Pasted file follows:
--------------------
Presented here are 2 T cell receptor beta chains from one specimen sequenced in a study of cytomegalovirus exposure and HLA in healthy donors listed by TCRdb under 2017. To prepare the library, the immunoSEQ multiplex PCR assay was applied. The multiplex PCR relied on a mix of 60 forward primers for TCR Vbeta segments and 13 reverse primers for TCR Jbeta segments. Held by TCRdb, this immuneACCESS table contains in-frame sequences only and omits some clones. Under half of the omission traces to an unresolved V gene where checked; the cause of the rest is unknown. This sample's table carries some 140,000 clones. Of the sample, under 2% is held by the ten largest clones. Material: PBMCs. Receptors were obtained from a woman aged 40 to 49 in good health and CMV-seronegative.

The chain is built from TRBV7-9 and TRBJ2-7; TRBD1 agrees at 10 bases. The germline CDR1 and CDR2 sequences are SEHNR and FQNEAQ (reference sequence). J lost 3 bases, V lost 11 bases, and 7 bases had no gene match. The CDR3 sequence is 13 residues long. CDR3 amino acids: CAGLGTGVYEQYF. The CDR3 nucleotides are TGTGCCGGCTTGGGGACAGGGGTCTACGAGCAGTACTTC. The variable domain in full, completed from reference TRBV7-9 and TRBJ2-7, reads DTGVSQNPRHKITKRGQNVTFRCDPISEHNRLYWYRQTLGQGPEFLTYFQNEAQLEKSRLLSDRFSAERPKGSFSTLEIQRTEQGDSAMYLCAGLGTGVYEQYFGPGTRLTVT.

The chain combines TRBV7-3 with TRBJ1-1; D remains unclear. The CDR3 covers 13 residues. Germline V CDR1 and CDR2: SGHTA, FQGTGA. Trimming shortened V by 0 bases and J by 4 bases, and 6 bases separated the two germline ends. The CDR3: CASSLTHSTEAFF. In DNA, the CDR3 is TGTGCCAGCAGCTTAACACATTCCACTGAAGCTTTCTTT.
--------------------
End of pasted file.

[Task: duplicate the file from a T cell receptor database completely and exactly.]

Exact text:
Presented here are 2 T cell receptor beta chains from one specimen sequenced in a study of cytomegalovirus exposure and HLA in healthy donors listed by TCRdb under 2017. To prepare the library, the immunoSEQ multiplex PCR assay was applied. The multiplex PCR relied on a mix of 60 forward primers for TCR Vbeta segments and 13 reverse primers for TCR Jbeta segments. Held by TCRdb, this immuneACCESS table contains in-frame sequences only and omits some clones. Under half of the omission traces to an unresolved V gene where checked; the cause of the rest is unknown. This sample's table carries some 140,000 clones. Of the sample, under 2% is held by the ten largest clones. Material: PBMCs. Receptors were obtained from a woman aged 40 to 49 in good health and CMV-seronegative.

The chain is built from TRBV7-9 and TRBJ2-7; TRBD1 agrees at 10 bases. The germline CDR1 and CDR2 sequences are SEHNR and FQNEAQ (reference sequence). J lost 3 bases, V lost 11 bases, and 7 bases had no gene match. The CDR3 sequence is 13 residues long. CDR3 amino acids: CAGLGTGVYEQYF. The CDR3 nucleotides are TGTGCCGGCTTGGGGACAGGGGTCTACGAGCAGTACTTC. The variable domain in full, completed from reference TRBV7-9 and TRBJ2-7, reads DTGVSQNPRHKITKRGQNVTFRCDPISEHNRLYWYRQTLGQGPEFLTYFQNEAQLEKSRLLSDRFSAERPKGSFSTLEIQRTEQGDSAMYLCAGLGTGVYEQYFGPGTRLTVT.

The chain combines TRBV7-3 with TRBJ1-1; D remains unclear. The CDR3 covers 13 residues. Germline V CDR1 and CDR2: SGHTA, FQGTGA. Trimming shortened V by 0 bases and J by 4 bases, and 6 bases separated the two germline ends. The CDR3: CASSLTHSTEAFF. In DNA, the CDR3 is TGTGCCAGCAGCTTAACACATTCCACTGAAGCTTTCTTT.